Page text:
Best Gigs The Rockbrat’s Seen ? Bikini Kill (1996)

The great Kathleen Hanna

Who: Bikini Kill  When: Annandale Hotel, Sydney, January 17, 1996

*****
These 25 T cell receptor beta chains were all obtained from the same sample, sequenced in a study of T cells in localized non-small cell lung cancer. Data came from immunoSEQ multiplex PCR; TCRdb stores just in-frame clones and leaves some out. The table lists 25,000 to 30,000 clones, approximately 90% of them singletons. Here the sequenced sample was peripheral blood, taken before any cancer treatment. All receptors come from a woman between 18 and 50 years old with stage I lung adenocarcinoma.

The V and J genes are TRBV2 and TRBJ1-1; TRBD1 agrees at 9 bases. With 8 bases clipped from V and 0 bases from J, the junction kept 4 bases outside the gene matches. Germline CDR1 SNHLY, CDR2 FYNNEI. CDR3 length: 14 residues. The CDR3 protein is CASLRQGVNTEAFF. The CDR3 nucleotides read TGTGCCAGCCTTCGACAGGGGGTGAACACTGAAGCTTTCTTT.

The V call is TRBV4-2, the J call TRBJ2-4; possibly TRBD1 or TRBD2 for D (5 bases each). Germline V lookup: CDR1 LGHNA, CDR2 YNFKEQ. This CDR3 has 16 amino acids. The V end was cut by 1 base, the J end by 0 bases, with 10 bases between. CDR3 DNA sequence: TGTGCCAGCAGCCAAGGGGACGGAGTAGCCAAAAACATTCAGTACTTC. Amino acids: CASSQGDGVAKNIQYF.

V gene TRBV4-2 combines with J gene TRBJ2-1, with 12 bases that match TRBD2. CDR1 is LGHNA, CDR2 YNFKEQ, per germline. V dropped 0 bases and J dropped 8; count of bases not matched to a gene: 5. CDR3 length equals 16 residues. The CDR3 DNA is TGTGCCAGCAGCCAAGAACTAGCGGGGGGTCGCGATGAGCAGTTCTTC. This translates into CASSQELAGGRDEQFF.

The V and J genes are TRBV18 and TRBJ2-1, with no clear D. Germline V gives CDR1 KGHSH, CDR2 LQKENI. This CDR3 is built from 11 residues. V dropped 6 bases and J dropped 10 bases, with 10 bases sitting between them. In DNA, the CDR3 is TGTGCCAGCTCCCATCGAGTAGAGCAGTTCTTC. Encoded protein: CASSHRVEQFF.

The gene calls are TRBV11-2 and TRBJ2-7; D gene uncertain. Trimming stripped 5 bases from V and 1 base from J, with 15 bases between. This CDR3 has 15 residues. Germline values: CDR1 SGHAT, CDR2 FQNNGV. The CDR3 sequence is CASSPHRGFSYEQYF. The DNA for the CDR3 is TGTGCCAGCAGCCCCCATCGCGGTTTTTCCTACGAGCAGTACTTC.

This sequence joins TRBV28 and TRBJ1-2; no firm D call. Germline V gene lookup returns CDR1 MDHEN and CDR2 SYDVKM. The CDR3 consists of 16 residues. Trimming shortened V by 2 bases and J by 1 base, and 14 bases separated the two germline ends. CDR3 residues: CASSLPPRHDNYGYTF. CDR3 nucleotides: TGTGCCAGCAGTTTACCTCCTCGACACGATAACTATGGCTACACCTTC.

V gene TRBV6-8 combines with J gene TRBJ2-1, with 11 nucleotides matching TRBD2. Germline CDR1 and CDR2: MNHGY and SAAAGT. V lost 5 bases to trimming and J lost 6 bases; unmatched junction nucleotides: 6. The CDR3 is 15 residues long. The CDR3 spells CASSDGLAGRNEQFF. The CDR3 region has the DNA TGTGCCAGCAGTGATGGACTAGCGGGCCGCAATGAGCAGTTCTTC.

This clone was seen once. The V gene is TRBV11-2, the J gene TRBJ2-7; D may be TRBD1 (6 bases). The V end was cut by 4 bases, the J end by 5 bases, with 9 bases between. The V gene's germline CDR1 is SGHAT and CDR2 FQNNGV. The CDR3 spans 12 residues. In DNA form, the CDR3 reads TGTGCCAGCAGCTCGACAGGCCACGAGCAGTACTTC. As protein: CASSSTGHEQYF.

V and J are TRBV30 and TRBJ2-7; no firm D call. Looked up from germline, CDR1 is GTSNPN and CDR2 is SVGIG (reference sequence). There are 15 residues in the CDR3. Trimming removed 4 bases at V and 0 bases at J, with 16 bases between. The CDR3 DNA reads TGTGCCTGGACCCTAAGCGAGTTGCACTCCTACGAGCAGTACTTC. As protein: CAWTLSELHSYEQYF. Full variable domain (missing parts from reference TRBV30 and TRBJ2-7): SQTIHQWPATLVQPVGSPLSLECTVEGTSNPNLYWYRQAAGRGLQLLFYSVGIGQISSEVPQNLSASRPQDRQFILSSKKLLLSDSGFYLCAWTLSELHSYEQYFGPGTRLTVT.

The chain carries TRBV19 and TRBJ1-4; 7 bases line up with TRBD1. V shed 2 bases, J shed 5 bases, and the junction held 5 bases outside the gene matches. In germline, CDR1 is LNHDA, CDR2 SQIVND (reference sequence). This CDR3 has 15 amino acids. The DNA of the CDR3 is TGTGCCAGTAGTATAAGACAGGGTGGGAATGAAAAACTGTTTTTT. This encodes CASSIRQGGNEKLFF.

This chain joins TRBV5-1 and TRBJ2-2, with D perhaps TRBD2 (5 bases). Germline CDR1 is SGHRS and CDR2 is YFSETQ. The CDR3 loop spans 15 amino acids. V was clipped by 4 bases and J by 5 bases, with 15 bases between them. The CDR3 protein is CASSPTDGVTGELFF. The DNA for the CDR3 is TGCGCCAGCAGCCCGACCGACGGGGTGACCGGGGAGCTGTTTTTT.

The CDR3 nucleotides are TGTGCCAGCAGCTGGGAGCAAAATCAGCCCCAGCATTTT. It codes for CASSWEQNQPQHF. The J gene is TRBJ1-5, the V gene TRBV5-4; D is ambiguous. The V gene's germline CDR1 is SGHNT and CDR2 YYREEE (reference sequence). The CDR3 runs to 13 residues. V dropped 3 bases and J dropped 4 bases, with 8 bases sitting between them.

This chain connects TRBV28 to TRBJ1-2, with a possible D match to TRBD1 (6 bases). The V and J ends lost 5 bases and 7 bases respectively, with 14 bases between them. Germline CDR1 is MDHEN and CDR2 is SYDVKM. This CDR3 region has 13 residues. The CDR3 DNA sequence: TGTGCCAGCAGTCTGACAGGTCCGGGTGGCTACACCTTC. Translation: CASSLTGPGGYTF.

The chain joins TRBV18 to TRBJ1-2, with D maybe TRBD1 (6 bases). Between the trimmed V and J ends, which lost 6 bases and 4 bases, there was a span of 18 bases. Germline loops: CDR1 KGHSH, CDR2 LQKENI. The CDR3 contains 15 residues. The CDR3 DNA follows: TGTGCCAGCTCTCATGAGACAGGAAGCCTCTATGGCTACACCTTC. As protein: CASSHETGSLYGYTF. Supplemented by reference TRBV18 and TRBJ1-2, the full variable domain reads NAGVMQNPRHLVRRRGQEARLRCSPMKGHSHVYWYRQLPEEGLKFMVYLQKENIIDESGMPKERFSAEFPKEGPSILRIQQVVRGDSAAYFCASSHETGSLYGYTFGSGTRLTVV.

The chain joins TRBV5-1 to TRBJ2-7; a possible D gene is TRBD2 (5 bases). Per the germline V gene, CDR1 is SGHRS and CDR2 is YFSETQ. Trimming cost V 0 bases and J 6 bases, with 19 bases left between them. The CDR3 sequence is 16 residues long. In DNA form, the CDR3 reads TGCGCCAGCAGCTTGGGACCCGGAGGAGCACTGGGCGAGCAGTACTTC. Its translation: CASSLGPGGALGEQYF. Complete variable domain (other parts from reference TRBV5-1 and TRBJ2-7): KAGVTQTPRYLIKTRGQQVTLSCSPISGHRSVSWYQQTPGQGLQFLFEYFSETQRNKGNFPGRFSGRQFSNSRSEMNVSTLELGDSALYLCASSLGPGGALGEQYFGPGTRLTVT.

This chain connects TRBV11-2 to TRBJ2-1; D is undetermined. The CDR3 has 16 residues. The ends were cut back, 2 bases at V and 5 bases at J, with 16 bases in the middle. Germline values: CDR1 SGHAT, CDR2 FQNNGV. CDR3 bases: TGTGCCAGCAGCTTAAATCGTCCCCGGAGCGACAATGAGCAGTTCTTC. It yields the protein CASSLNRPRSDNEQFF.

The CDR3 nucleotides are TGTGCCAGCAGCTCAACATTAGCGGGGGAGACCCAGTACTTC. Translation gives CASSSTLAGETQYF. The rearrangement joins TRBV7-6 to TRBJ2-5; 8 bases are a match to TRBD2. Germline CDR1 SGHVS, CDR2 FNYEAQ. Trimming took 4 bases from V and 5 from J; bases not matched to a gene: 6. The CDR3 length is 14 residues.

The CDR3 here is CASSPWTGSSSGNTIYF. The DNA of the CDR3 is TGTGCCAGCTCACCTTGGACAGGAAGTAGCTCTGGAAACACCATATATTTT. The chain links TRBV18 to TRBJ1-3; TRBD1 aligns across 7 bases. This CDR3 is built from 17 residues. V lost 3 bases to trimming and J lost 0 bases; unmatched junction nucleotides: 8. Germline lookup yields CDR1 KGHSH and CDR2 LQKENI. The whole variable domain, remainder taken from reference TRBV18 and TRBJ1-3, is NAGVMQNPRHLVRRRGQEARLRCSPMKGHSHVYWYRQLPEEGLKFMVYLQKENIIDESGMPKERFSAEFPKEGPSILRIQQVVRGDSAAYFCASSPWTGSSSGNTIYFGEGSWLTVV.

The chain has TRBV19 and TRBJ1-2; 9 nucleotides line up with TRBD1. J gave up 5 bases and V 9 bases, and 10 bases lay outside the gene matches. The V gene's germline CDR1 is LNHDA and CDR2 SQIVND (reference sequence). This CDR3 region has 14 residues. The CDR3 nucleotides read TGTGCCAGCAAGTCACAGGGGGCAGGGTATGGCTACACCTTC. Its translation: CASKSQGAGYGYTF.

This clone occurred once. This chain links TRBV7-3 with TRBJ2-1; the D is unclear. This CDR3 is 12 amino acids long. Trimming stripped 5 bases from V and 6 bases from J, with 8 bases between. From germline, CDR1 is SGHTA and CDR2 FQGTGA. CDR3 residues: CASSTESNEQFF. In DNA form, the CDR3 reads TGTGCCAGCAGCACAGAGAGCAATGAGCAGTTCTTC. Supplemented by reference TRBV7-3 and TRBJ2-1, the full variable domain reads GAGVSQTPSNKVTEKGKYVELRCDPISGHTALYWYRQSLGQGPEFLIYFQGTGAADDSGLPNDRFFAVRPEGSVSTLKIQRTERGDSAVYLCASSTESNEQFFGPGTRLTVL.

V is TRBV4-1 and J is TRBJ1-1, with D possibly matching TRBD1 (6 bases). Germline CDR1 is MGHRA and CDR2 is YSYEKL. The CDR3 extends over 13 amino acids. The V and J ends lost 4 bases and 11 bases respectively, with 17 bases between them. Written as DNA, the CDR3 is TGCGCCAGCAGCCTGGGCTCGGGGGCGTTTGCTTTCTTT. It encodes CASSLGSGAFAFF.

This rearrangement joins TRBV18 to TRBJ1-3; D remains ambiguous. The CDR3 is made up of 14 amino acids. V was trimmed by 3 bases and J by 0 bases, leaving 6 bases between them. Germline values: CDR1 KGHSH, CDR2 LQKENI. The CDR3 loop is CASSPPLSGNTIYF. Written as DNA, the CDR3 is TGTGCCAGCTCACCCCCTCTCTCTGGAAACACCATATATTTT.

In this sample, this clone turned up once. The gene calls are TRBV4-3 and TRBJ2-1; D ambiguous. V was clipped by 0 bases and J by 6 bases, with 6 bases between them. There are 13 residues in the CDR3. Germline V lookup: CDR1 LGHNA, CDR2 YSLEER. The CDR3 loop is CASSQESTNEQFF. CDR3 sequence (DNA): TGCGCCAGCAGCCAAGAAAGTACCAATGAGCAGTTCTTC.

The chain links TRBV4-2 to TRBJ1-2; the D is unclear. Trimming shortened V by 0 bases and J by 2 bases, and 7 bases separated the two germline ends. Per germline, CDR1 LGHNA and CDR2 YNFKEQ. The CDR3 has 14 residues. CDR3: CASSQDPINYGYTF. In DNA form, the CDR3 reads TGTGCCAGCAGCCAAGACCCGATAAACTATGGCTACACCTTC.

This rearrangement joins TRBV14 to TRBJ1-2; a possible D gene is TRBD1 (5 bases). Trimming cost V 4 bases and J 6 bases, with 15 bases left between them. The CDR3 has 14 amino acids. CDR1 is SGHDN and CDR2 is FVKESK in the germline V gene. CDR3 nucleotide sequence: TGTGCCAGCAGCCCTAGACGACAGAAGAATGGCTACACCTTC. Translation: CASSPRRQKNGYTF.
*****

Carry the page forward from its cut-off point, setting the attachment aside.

Bikini Kill’s first night of an Annandale double was not your average ‘o/s touring band going through the motions type deal’. This was an event, to be sure – exactly what an ‘underground’ or ‘punk’ show used to feel like, before such phraseology became property of the corporate state. Bikini Kill’s Australian tour was barely given lip service by the hipsters at Triple J, despite their reputation as one of the most controversial, influential and original indie outfits of modern times. Rancid, Green Day and other such puke were given the hard sell all summer long while the band that spawned Riot Grrrl, led by the woman who coined the statement ‘smells like teen spirit’ (apparently   she graffitied it all over Kurt Cobain’ s apartment wall) was routinely shunned. This did not deter an ardent swarm of admirers from gathering to witness a real alternative phenomenon strut its stuff. After a couple of sterling support sets from the ever-improving SPDFGH and the tempting tones of Phallic Shift, respectively, Bikini Kill showed up and bashed out an impressive repertoire of femme punk anthems, as well as their unique and eccentric brand of  ‘mini-songs’, notably the sublime ‘Rah Rah Replica’ (ably yelled by drummer Tobi Vail) and the more ferocious ‘In Accordance To Natural Law’, in which Kathleen Hanna nails down said law quite forcefully.  ‘New Radio’ (recorded with undefeated rock heavyweight champion, Joan Jett, at the production helm) and ‘Rebel Girl’ were warmly and knowingly received – a sign that, even with zilch airplay, good music can still find an audience. ‘ Strawberry Julius’ scored maximum punk rock points with most punters as well.  Guess it wasn’t considered for airplay on the national youth network as it only came out on seven inch black plastic. After an all too brief rendition of the riotous ‘Carnival’, Bikini Kill closed a memorable evening with ‘Suck My Left One’. An audience member was conscripted from the front of the stage to duet with Kathleen and performed admirably. Too often painted as dour feminists and little else, Bikini Kill arc, in fact, a lot of fun: their off beat lyrics, versatile musicianship and crazed fashion sense (not to mention their legitimate messages) sees them doing their own thing in the face of facelessness. (originally published in Vicious Kitten fanzine in 1996)

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